Important laboratory tests:
- Complete blood count: evaluate for a decrease in hemoglobin and hematocrit. Platelet count should be noted if a thrombotic microangiopathic hemolytic anemia (MAHA) is in the differential.
- Reticulocyte count: the reticulocyte count will usually be elevated as the bone marrow attempts to make up for the decreasing hemoglobin by increasing RBC production (9, 12). With anemia, the percentage of reticulocytes may be elevated but the absolute number can be different, so a more useful value is the reticulocyte index. This is defined as the reticulocyte percentage multiplied by the radio of the patient’s hemoglobin or hematocrit to the expected hemoglobin or hematocrit based on age and gender of the patient. For example, in an adult male patient whose expected hemoglobin is 15 gm/dL, his current measured reticulocyte count is 10% and current hemoglobin is 7.5 gm/dL, the absolute reticulocyte count should be 10 x (7.5/15), which is equal to 5% (9).
- Lactate dehydrogenase (LDH): LDH is an enzyme that catalyzes the conversion of lactate into pyruvic acid and is released into the serum when cells are rapidly LDH (3, 4, 8, 13). LDH is not specific for hemolysis as it can be elevated in other conditions such as heart failure, malignancy, and even severe vitamin B12 deficiency (13). However, in the proper clinical circumstances, an elevated LDH can point toward a hemolytic process.
- Indirect Bilirubin: When RBCs are rapidly destroyed, excess bilirubin is produced by the large amount of hemoglobin that is released from RBCs (14, 15). The hemoglobin is then converted into unconjugated bilirubin and transported to the liver for conjugation, but the process becomes overwhelmed (3, 8). This leads to indirect hyperbilirubinemia.
- Haptoglobin: When RBCs are prematurely destroyed by intravascular hemolysis, haptoglobin becomes saturated with free hemoglobin. The mononuclear phagocyte system then quickly clears these haptoglobin-hemoglobin complexes, and the levels of serum haptoglobin decline (3, 8, 13).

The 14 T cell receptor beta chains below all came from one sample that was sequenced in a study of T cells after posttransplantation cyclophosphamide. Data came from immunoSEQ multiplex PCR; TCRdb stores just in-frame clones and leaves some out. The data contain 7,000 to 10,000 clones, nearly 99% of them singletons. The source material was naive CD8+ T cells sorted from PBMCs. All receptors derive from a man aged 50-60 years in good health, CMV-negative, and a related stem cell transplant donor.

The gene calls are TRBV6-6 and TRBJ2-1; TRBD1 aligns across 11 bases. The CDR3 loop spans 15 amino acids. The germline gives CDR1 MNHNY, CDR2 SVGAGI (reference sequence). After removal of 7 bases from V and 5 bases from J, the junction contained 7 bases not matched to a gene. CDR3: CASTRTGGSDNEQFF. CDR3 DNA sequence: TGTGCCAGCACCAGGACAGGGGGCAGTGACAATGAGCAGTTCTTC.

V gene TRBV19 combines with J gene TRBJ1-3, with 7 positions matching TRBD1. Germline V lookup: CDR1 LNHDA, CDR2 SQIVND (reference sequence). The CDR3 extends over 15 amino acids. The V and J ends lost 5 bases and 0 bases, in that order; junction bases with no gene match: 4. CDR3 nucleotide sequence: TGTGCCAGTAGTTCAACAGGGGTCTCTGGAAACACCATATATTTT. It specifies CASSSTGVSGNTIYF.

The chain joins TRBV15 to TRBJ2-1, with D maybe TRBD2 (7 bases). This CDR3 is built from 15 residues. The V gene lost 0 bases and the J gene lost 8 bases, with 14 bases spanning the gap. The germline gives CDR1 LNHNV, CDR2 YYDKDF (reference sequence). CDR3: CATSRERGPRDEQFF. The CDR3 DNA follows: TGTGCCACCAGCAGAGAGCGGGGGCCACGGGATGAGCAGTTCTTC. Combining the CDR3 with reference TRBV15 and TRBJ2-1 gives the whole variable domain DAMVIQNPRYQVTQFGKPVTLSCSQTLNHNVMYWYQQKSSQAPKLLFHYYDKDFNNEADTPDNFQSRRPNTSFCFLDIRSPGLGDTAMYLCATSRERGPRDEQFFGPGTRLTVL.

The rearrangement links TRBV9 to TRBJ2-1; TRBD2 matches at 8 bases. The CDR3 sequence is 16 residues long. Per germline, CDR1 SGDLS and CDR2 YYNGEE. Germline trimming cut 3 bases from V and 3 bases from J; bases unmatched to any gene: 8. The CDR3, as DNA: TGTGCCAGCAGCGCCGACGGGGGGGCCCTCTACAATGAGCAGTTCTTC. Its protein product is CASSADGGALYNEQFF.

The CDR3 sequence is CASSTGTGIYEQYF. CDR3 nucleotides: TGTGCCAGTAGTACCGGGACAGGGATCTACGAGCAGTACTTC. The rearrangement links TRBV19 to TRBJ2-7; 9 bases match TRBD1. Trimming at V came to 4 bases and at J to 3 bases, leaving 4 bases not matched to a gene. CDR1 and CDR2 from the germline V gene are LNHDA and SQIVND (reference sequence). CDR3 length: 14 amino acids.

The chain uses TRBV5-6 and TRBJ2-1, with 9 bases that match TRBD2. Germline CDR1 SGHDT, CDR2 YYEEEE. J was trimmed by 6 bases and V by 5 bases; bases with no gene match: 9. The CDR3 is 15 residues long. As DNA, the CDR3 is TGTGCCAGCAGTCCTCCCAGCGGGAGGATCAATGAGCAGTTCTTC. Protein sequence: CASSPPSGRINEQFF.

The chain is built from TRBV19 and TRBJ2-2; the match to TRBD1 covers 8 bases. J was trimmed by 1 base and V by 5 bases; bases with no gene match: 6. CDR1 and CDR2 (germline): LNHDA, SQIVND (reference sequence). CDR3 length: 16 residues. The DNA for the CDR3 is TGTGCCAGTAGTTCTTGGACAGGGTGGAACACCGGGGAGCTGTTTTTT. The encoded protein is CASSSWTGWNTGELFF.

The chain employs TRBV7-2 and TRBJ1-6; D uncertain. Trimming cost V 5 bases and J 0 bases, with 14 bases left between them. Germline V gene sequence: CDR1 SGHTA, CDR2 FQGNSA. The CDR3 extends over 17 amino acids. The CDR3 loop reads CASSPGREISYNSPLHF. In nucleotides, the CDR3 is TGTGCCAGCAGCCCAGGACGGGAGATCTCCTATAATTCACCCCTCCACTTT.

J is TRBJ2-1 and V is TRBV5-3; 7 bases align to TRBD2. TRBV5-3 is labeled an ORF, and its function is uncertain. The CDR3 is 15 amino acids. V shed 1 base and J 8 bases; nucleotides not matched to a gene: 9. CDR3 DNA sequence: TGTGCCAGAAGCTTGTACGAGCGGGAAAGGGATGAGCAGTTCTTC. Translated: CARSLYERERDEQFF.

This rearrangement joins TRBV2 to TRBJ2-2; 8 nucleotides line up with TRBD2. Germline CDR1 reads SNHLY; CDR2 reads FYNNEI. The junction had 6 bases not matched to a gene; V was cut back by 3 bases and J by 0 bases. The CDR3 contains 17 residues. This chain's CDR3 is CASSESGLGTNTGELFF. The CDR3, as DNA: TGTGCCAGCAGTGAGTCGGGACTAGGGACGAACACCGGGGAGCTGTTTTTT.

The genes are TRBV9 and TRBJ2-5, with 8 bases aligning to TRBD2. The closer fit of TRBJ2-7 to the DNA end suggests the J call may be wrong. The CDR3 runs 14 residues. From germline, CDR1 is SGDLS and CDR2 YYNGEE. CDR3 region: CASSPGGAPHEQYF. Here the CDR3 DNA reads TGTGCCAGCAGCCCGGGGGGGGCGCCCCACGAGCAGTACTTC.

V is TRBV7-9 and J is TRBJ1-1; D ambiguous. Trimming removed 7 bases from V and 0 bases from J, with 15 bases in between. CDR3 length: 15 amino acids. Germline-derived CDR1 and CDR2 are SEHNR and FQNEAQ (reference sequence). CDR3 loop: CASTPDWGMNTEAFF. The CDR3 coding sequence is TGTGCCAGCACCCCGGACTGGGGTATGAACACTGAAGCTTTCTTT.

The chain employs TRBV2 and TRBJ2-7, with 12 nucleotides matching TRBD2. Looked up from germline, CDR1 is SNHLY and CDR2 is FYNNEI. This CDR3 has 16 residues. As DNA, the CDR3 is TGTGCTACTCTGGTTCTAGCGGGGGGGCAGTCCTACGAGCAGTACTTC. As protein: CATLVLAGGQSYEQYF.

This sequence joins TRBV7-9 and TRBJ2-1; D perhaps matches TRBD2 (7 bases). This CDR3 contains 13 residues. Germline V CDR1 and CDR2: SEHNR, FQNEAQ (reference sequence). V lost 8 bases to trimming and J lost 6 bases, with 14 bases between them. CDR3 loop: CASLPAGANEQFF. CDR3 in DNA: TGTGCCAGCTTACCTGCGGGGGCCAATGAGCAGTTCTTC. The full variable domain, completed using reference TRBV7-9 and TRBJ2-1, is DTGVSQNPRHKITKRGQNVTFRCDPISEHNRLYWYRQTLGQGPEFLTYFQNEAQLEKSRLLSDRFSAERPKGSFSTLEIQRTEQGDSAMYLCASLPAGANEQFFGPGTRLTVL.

- Direct Anti-Globulin Test: The direct anti-globulin test (DAT) or Coombs test (13) is positive in approximately 90% of patients with warm autoimmune hemolytic anemias (WAIHA) (4).
- Peripheral Blood Smear: While the smear cannot determine the exact cause of the hemolytic anemia, the presence of schistocytes or spherocytes can indicate if a hemolytic process is present (16).
- Urinalysis, Urine Hemoglobin, Urine Hemosiderin: Hemoglobinuria and hemosiderinuria can also occur and therefore, a urinalysis and urine free hemoglobin should be obtained. (4, 8, 12, 13, 14). Hemosiderin is an iron storage complex commonly found in macrophages and is a marker for intravascular hemolysis because it binds iron as excess hemoglobin is filtered by the kidney. While hemosiderinuria is a good marker for intravascular hemolysis, it usually does not occur until three to four days after the onset of hemolysis (3, 13). If hemolysis occurs rapidly enough, hemoglobinuria can also be seen (8, 17). In fact, hemoglobinuria is one of the most prominent clinical signs of severe intravascular hemolysis. Note that hemoglobinuria can occur in other conditions such as chronic renal failure and therefore, like all the tests described above, hemoglobinuria should be interpreted as a clue to the diagnosis only in the right clinical context (17).
“Cannot Miss” Acute Hemolytic Diseases in the ED
(1) The Microangiopathic Hemolytic Anemias (MAHA):
In general, MAHA refers to conditions where red blood cells become fragmented as they pass through platelet-fibrin rich microthrombi that accumulate in capillaries and arterioles (8, 18, 19). The pathophysiology of the development of these clots is complicated and there are many underlying contributors to the development of MAHA including bacterial toxins, radiation treatments, autoimmune diseases, and medications (8, 19, 20, 21). Due to intravascular platelet aggregation and deposition, varying degrees of thrombocytopenia will be present along with the hemolytic anemia (19, 20).